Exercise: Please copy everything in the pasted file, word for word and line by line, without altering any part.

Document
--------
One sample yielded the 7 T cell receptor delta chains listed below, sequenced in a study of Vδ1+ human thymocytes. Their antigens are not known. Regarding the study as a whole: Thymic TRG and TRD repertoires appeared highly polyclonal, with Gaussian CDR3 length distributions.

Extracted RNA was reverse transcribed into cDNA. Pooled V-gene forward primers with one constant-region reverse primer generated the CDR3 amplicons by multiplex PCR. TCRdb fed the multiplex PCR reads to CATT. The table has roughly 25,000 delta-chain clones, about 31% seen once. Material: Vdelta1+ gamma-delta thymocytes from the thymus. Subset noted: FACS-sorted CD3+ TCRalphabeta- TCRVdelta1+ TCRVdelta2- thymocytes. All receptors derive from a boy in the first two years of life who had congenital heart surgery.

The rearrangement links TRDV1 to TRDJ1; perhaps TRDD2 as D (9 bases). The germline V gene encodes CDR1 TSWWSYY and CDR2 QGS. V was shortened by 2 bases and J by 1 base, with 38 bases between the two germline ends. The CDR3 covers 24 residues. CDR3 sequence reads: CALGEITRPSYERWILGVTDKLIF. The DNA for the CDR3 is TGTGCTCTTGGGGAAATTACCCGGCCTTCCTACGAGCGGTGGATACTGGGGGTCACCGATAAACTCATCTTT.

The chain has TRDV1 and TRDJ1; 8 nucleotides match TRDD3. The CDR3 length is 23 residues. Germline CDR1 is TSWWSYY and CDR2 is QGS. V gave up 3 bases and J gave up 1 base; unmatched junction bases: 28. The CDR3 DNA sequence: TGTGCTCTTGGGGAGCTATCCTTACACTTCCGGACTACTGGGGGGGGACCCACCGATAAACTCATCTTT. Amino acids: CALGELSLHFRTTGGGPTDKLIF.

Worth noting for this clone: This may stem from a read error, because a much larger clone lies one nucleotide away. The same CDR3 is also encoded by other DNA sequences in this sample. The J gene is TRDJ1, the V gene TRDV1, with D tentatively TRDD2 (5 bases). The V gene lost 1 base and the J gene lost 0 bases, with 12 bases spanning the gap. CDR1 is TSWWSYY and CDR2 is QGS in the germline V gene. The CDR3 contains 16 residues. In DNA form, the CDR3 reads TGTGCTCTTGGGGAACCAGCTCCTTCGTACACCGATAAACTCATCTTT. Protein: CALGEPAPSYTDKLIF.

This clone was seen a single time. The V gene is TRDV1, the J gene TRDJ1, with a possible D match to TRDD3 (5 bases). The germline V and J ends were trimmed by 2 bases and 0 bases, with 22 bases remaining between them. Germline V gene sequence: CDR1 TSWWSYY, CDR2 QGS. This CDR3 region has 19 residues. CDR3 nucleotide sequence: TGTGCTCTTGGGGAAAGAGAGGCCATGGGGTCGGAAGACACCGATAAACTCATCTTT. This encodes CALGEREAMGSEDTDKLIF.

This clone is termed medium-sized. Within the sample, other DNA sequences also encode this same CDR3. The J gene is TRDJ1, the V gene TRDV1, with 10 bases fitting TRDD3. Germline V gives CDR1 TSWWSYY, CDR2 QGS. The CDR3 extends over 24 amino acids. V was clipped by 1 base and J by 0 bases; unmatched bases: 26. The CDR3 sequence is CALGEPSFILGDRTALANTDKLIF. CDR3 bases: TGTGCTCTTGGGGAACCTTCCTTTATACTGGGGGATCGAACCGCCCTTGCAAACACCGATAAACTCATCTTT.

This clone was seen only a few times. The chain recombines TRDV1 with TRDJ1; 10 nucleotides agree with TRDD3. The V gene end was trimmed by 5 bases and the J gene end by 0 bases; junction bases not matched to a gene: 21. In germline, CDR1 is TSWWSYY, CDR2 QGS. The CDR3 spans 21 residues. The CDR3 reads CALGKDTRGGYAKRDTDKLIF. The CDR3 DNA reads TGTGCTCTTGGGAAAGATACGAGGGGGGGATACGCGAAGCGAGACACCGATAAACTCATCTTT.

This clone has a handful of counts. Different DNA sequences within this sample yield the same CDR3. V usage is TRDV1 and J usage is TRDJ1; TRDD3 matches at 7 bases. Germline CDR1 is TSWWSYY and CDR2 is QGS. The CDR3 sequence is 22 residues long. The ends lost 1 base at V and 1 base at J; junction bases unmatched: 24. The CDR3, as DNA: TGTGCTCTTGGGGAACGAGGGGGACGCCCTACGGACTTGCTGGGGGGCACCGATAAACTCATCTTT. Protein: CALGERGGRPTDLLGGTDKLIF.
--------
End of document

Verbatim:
One sample yielded the 7 T cell receptor delta chains listed below, sequenced in a study of Vδ1+ human thymocytes. Their antigens are not known. Regarding the study as a whole: Thymic TRG and TRD repertoires appeared highly polyclonal, with Gaussian CDR3 length distributions.

Extracted RNA was reverse transcribed into cDNA. Pooled V-gene forward primers with one constant-region reverse primer generated the CDR3 amplicons by multiplex PCR. TCRdb fed the multiplex PCR reads to CATT. The table has roughly 25,000 delta-chain clones, about 31% seen once. Material: Vdelta1+ gamma-delta thymocytes from the thymus. Subset noted: FACS-sorted CD3+ TCRalphabeta- TCRVdelta1+ TCRVdelta2- thymocytes. All receptors derive from a boy in the first two years of life who had congenital heart surgery.

The rearrangement links TRDV1 to TRDJ1; perhaps TRDD2 as D (9 bases). The germline V gene encodes CDR1 TSWWSYY and CDR2 QGS. V was shortened by 2 bases and J by 1 base, with 38 bases between the two germline ends. The CDR3 covers 24 residues. CDR3 sequence reads: CALGEITRPSYERWILGVTDKLIF. The DNA for the CDR3 is TGTGCTCTTGGGGAAATTACCCGGCCTTCCTACGAGCGGTGGATACTGGGGGTCACCGATAAACTCATCTTT.

The chain has TRDV1 and TRDJ1; 8 nucleotides match TRDD3. The CDR3 length is 23 residues. Germline CDR1 is TSWWSYY and CDR2 is QGS. V gave up 3 bases and J gave up 1 base; unmatched junction bases: 28. The CDR3 DNA sequence: TGTGCTCTTGGGGAGCTATCCTTACACTTCCGGACTACTGGGGGGGGACCCACCGATAAACTCATCTTT. Amino acids: CALGELSLHFRTTGGGPTDKLIF.

Worth noting for this clone: This may stem from a read error, because a much larger clone lies one nucleotide away. The same CDR3 is also encoded by other DNA sequences in this sample. The J gene is TRDJ1, the V gene TRDV1, with D tentatively TRDD2 (5 bases). The V gene lost 1 base and the J gene lost 0 bases, with 12 bases spanning the gap. CDR1 is TSWWSYY and CDR2 is QGS in the germline V gene. The CDR3 contains 16 residues. In DNA form, the CDR3 reads TGTGCTCTTGGGGAACCAGCTCCTTCGTACACCGATAAACTCATCTTT. Protein: CALGEPAPSYTDKLIF.

This clone was seen a single time. The V gene is TRDV1, the J gene TRDJ1, with a possible D match to TRDD3 (5 bases). The germline V and J ends were trimmed by 2 bases and 0 bases, with 22 bases remaining between them. Germline V gene sequence: CDR1 TSWWSYY, CDR2 QGS. This CDR3 region has 19 residues. CDR3 nucleotide sequence: TGTGCTCTTGGGGAAAGAGAGGCCATGGGGTCGGAAGACACCGATAAACTCATCTTT. This encodes CALGEREAMGSEDTDKLIF.

This clone is termed medium-sized. Within the sample, other DNA sequences also encode this same CDR3. The J gene is TRDJ1, the V gene TRDV1, with 10 bases fitting TRDD3. Germline V gives CDR1 TSWWSYY, CDR2 QGS. The CDR3 extends over 24 amino acids. V was clipped by 1 base and J by 0 bases; unmatched bases: 26. The CDR3 sequence is CALGEPSFILGDRTALANTDKLIF. CDR3 bases: TGTGCTCTTGGGGAACCTTCCTTTATACTGGGGGATCGAACCGCCCTTGCAAACACCGATAAACTCATCTTT.

This clone was seen only a few times. The chain recombines TRDV1 with TRDJ1; 10 nucleotides agree with TRDD3. The V gene end was trimmed by 5 bases and the J gene end by 0 bases; junction bases not matched to a gene: 21. In germline, CDR1 is TSWWSYY, CDR2 QGS. The CDR3 spans 21 residues. The CDR3 reads CALGKDTRGGYAKRDTDKLIF. The CDR3 DNA reads TGTGCTCTTGGGAAAGATACGAGGGGGGGATACGCGAAGCGAGACACCGATAAACTCATCTTT.

This clone has a handful of counts. Different DNA sequences within this sample yield the same CDR3. V usage is TRDV1 and J usage is TRDJ1; TRDD3 matches at 7 bases. Germline CDR1 is TSWWSYY and CDR2 is QGS. The CDR3 sequence is 22 residues long. The ends lost 1 base at V and 1 base at J; junction bases unmatched: 24. The CDR3, as DNA: TGTGCTCTTGGGGAACGAGGGGGACGCCCTACGGACTTGCTGGGGGGCACCGATAAACTCATCTTT. Protein: CALGERGGRPTDLLGGTDKLIF.